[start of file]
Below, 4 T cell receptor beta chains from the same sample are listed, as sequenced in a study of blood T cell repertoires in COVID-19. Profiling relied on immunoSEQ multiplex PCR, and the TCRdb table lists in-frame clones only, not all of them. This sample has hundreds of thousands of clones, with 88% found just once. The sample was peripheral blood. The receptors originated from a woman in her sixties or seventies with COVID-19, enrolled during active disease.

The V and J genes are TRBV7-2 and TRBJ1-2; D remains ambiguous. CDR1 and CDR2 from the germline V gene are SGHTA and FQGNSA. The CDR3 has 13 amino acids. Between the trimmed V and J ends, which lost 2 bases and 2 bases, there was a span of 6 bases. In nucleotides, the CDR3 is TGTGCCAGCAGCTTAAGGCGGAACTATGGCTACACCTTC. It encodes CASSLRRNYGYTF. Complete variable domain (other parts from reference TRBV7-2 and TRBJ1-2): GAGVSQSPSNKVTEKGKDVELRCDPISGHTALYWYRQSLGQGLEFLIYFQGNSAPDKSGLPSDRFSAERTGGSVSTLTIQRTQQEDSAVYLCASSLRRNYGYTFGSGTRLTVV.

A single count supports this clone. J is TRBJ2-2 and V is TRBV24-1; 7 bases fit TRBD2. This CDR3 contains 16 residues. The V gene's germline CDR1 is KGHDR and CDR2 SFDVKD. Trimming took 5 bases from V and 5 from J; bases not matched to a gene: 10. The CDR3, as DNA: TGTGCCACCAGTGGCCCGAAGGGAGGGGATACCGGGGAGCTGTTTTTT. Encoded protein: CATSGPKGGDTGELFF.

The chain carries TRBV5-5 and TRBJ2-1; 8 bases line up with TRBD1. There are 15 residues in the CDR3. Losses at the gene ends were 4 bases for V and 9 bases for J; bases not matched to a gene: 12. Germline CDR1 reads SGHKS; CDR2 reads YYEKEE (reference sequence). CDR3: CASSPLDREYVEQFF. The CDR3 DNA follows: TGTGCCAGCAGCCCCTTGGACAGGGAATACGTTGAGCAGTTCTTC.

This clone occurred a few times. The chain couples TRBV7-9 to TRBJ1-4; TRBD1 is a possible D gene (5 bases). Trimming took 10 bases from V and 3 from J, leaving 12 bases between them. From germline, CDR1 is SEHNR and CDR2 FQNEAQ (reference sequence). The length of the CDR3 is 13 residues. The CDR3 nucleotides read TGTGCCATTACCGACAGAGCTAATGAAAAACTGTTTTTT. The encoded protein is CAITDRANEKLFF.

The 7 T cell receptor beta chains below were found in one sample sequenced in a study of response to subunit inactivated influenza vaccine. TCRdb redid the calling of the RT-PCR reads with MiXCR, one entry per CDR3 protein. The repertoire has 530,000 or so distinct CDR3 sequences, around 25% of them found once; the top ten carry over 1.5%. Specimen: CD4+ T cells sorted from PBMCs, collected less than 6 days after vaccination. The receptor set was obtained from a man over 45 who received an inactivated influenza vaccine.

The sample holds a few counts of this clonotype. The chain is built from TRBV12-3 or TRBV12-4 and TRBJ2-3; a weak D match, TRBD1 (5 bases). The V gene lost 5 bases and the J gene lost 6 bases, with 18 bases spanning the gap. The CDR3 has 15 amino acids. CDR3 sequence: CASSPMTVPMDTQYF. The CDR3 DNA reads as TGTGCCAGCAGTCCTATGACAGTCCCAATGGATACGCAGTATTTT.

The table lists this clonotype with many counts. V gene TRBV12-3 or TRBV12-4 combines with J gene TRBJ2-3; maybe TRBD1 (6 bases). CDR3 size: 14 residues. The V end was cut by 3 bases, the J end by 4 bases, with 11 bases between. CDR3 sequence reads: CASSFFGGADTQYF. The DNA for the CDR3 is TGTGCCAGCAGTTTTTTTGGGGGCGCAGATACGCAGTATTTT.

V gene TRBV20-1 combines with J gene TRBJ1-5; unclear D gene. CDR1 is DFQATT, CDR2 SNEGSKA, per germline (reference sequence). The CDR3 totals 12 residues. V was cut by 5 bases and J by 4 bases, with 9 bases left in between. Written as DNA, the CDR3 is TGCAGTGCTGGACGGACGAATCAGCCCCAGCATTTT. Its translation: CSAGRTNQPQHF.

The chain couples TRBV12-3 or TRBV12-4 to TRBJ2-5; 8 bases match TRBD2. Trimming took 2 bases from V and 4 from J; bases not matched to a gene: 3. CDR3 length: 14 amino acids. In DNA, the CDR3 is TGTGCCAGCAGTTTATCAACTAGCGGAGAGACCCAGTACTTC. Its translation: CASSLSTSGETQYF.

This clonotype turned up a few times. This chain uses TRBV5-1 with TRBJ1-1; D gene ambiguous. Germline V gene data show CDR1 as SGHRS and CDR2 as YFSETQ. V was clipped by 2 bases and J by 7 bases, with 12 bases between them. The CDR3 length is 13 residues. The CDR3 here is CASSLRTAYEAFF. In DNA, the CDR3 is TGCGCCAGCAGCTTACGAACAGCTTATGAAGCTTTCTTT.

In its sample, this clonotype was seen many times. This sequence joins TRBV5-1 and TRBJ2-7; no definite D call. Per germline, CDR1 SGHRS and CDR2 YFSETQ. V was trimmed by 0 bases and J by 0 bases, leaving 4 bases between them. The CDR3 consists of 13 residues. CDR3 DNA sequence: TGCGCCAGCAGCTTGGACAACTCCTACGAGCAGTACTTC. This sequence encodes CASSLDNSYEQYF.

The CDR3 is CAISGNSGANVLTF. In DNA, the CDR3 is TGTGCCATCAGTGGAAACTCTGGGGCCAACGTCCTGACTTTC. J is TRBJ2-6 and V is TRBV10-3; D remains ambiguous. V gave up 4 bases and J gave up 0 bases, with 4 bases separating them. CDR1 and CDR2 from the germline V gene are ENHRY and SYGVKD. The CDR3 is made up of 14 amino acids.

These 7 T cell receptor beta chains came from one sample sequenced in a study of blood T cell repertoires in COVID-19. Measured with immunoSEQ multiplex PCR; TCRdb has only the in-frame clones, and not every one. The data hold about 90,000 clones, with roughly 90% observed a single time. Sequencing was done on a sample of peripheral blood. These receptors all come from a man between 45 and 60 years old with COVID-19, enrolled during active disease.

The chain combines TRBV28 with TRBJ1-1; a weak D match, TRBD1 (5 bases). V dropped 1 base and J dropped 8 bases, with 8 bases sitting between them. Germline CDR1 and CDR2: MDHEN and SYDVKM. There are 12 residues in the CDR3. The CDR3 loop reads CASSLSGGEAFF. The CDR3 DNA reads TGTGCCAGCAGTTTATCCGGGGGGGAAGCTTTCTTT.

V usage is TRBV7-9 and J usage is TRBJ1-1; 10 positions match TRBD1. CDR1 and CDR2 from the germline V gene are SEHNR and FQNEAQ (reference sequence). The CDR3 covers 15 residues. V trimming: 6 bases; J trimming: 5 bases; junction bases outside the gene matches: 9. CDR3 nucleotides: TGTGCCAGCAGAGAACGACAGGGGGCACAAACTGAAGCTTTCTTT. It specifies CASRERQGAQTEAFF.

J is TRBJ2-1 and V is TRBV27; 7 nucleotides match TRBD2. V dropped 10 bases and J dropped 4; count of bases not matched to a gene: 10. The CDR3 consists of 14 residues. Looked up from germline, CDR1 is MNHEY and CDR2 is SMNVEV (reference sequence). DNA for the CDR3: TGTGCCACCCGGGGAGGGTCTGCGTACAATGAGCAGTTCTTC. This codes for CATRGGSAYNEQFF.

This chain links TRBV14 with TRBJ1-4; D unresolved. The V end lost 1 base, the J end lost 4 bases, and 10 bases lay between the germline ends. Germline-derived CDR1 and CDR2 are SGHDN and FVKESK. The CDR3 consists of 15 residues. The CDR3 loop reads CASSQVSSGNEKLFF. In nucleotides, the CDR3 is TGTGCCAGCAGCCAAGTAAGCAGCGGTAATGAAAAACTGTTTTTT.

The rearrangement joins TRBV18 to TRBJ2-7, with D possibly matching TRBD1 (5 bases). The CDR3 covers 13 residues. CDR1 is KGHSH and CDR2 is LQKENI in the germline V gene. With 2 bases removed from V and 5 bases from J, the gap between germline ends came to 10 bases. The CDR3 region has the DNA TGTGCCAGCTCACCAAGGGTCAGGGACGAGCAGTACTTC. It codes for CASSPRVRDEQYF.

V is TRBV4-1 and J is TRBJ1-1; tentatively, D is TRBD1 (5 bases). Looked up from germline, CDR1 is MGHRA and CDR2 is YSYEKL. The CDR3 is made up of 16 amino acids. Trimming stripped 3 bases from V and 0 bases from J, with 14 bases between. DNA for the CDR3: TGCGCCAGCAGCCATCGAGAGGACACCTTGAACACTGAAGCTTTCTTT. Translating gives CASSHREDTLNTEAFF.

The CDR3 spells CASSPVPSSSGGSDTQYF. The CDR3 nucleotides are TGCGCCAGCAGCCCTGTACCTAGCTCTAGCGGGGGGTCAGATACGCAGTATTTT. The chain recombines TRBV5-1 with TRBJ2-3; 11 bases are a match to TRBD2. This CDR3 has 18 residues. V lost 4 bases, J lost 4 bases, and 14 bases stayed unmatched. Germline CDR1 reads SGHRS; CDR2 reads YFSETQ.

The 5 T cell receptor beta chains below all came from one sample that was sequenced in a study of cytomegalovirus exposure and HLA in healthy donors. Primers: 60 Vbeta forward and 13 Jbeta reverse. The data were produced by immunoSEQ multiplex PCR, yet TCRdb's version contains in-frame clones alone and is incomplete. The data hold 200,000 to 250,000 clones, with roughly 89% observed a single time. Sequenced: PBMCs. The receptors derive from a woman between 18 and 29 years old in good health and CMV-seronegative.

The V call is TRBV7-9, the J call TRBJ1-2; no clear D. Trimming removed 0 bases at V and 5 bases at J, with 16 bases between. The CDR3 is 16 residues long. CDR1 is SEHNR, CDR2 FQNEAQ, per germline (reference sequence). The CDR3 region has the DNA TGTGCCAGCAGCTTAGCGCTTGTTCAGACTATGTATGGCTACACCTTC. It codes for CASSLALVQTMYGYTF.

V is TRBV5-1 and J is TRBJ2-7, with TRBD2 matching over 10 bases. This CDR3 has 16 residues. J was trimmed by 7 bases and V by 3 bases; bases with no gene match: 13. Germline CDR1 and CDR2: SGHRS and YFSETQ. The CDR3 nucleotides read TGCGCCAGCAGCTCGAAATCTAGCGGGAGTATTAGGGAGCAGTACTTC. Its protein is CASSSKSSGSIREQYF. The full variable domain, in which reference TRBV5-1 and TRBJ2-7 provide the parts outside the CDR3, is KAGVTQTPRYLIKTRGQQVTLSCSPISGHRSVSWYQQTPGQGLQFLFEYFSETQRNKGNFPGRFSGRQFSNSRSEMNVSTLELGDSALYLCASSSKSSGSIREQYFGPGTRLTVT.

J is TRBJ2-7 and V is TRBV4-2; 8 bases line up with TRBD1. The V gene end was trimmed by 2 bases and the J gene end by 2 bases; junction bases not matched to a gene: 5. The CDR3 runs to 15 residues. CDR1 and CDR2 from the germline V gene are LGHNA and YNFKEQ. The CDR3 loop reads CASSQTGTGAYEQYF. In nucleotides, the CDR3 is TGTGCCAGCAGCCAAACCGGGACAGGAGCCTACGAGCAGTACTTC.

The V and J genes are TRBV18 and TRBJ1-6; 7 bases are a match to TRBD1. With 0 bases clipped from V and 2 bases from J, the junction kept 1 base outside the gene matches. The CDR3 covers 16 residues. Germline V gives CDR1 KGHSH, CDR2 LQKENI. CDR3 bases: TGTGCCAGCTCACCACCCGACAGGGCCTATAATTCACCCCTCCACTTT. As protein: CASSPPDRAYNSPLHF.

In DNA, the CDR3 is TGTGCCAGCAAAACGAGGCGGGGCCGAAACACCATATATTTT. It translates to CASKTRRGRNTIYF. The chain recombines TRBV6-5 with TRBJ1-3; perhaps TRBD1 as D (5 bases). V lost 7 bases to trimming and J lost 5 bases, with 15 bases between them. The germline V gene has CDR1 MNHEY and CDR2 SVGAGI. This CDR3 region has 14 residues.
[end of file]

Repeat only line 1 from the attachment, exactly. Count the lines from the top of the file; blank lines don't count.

Below, 4 T cell receptor beta chains from the same sample are listed, as sequenced in a study of blood T cell repertoires in COVID-19. Profiling relied on immunoSEQ multiplex PCR, and the TCRdb table lists in-frame clones only, not all of them. This sample has hundreds of thousands of clones, with 88% found just once. The sample was peripheral blood. The receptors originated from a woman in her sixties or seventies with COVID-19, enrolled during active disease.